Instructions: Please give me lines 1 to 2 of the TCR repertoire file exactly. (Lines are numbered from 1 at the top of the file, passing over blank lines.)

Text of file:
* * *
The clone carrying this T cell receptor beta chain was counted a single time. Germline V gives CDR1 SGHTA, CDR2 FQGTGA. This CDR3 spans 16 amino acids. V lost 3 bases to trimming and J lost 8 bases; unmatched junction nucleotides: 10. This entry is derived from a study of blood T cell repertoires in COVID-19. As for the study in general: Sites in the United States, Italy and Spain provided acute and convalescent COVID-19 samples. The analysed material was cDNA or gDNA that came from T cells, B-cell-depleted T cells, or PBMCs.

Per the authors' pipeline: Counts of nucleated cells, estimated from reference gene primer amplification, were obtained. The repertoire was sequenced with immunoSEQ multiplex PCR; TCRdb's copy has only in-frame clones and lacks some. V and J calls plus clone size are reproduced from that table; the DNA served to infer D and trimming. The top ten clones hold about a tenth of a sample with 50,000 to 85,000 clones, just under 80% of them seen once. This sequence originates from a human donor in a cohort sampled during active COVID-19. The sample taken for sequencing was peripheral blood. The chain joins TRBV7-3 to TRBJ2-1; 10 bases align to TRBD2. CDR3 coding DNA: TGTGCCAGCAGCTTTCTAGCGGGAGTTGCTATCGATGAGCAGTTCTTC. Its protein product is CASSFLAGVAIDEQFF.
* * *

The clone carrying this T cell receptor beta chain was counted a single time. Germline V gives CDR1 SGHTA, CDR2 FQGTGA. This CDR3 spans 16 amino acids. V lost 3 bases to trimming and J lost 8 bases; unmatched junction nucleotides: 10. This entry is derived from a study of blood T cell repertoires in COVID-19. As for the study in general: Sites in the United States, Italy and Spain provided acute and convalescent COVID-19 samples. The analysed material was cDNA or gDNA that came from T cells, B-cell-depleted T cells, or PBMCs.

Per the authors' pipeline: Counts of nucleated cells, estimated from reference gene primer amplification, were obtained. The repertoire was sequenced with immunoSEQ multiplex PCR; TCRdb's copy has only in-frame clones and lacks some. V and J calls plus clone size are reproduced from that table; the DNA served to infer D and trimming. The top ten clones hold about a tenth of a sample with 50,000 to 85,000 clones, just under 80% of them seen once. This sequence originates from a human donor in a cohort sampled during active COVID-19. The sample taken for sequencing was peripheral blood. The chain joins TRBV7-3 to TRBJ2-1; 10 bases align to TRBD2. CDR3 coding DNA: TGTGCCAGCAGCTTTCTAGCGGGAGTTGCTATCGATGAGCAGTTCTTC. Its protein product is CASSFLAGVAIDEQFF.